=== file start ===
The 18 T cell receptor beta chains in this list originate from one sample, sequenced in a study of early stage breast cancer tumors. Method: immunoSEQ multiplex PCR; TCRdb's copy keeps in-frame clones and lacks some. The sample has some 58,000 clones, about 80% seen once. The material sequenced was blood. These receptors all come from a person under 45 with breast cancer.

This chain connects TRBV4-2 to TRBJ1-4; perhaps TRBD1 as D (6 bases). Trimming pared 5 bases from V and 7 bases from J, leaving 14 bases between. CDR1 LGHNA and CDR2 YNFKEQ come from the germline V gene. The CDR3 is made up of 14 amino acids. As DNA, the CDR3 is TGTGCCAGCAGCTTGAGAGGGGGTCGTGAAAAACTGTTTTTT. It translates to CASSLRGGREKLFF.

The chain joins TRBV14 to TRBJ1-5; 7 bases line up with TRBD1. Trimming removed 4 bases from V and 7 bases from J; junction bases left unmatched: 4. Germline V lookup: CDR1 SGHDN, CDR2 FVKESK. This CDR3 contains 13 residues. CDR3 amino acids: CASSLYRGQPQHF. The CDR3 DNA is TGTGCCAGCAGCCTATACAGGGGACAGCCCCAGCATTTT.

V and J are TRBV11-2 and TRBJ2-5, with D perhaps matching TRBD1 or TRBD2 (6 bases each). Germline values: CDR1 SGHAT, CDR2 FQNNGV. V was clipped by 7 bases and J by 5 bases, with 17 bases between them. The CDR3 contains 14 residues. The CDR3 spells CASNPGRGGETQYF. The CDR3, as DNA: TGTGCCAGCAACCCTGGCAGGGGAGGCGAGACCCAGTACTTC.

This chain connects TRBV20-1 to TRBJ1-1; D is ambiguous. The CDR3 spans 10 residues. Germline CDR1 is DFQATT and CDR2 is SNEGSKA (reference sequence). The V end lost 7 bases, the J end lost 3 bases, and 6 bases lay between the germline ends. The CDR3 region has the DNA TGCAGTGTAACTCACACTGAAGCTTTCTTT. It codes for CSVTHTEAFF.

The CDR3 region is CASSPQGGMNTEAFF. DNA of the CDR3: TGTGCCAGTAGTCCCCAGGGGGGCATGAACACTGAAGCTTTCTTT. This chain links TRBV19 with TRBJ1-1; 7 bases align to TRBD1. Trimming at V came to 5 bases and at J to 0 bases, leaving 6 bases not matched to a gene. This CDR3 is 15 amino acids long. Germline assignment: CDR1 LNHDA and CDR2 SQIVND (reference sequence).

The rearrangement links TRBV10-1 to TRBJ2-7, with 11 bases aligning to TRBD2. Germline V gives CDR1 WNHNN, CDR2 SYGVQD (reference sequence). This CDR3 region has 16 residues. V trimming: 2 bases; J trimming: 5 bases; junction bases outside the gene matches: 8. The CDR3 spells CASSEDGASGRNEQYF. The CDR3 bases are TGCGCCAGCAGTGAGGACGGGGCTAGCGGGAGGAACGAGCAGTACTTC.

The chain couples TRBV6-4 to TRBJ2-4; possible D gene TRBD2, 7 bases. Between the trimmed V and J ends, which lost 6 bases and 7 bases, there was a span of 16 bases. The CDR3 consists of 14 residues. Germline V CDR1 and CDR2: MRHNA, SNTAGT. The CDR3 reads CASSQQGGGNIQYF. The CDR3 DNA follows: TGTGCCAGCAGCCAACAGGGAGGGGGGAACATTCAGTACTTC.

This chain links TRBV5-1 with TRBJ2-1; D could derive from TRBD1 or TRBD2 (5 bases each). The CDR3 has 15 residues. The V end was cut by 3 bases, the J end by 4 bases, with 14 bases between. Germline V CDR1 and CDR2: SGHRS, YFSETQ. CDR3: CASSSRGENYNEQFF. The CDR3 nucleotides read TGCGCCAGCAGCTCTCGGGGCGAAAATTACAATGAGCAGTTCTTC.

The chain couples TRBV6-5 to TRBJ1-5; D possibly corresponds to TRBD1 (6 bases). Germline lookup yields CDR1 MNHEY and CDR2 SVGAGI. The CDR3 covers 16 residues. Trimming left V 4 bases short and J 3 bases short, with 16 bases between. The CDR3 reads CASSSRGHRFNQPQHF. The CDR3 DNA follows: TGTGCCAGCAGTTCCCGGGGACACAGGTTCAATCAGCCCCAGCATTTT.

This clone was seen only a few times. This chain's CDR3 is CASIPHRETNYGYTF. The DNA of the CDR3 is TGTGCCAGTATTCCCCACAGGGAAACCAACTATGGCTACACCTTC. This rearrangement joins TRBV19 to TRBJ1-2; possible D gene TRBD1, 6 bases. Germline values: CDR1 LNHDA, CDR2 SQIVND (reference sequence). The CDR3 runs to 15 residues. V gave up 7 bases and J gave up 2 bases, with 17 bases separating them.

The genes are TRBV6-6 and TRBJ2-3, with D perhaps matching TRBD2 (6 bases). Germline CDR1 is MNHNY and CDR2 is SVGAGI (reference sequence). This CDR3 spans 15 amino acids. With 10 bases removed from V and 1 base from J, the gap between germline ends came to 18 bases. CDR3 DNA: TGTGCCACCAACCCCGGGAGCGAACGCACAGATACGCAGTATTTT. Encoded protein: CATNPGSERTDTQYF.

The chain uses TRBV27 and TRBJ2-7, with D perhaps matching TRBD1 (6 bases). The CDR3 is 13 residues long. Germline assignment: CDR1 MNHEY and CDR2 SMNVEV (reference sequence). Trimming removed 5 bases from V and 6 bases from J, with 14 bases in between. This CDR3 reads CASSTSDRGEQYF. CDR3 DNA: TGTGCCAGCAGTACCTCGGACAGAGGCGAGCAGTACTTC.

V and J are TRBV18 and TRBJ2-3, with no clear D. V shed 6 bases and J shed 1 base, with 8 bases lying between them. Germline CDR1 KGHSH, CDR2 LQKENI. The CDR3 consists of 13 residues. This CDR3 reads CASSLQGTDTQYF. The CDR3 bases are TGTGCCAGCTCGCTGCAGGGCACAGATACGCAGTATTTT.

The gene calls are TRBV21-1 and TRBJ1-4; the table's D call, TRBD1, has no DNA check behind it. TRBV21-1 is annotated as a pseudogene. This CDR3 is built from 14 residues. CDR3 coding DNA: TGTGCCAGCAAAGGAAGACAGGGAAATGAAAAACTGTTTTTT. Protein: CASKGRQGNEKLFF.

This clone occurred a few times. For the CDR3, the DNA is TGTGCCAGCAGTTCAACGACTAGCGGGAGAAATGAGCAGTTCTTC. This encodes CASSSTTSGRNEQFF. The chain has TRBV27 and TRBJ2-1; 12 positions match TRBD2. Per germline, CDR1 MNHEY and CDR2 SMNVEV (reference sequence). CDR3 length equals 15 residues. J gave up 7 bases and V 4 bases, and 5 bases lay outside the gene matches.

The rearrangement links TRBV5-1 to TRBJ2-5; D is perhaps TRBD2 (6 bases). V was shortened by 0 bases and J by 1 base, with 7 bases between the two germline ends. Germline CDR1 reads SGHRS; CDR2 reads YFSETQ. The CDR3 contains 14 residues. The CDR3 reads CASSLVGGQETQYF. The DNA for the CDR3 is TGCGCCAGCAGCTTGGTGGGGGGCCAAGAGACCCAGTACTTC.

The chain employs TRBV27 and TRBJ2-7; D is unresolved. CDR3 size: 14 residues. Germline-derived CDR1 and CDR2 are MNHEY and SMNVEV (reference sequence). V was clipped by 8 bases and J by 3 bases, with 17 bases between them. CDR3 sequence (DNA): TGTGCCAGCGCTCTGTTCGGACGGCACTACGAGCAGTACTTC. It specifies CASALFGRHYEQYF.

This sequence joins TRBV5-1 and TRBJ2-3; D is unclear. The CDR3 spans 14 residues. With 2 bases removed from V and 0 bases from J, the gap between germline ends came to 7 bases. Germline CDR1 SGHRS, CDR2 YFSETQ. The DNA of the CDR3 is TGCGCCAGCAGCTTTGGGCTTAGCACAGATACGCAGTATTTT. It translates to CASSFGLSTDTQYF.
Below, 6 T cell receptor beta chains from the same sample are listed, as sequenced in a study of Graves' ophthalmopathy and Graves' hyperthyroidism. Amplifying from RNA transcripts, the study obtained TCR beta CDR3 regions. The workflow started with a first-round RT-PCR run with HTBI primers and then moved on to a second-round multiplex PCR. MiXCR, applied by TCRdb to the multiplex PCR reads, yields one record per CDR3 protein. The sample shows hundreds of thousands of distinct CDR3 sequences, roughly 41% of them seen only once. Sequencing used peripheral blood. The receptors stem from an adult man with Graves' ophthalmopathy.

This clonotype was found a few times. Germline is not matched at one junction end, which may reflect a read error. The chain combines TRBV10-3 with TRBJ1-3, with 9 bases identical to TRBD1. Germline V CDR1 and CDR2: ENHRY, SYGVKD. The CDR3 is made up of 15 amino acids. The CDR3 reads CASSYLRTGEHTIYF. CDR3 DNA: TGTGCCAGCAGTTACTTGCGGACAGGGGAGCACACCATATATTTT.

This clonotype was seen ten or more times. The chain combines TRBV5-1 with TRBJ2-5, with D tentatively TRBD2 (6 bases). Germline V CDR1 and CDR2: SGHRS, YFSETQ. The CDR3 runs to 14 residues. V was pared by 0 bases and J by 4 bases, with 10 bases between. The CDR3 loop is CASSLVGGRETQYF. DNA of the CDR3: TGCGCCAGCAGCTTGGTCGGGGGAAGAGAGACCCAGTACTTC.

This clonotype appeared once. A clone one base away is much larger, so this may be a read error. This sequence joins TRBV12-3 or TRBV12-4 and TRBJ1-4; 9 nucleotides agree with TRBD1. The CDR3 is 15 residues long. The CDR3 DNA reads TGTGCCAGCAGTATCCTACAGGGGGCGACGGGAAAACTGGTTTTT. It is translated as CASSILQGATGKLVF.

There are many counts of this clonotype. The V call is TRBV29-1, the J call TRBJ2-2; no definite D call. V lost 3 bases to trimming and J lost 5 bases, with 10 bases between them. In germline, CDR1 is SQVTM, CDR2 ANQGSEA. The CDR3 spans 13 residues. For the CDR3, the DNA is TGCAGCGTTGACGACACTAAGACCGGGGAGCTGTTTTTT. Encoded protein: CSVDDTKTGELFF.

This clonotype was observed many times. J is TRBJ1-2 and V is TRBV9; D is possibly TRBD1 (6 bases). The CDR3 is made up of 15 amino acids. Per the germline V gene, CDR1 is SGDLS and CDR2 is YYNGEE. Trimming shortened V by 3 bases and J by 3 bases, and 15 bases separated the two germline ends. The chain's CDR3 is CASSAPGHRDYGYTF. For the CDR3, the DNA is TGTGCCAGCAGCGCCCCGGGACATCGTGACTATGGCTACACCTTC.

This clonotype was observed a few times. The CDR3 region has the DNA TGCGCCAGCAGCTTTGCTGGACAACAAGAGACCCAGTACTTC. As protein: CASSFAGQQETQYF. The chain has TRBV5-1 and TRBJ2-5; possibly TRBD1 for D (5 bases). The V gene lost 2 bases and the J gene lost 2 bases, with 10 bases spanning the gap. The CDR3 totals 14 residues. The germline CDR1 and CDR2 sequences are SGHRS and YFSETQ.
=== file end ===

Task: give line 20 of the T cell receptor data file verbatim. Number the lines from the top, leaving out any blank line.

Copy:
Below, 6 T cell receptor beta chains from the same sample are listed, as sequenced in a study of Graves' ophthalmopathy and Graves' hyperthyroidism. Amplifying from RNA transcripts, the study obtained TCR beta CDR3 regions. The workflow started with a first-round RT-PCR run with HTBI primers and then moved on to a second-round multiplex PCR. MiXCR, applied by TCRdb to the multiplex PCR reads, yields one record per CDR3 protein. The sample shows hundreds of thousands of distinct CDR3 sequences, roughly 41% of them seen only once. Sequencing used peripheral blood. The receptors stem from an adult man with Graves' ophthalmopathy.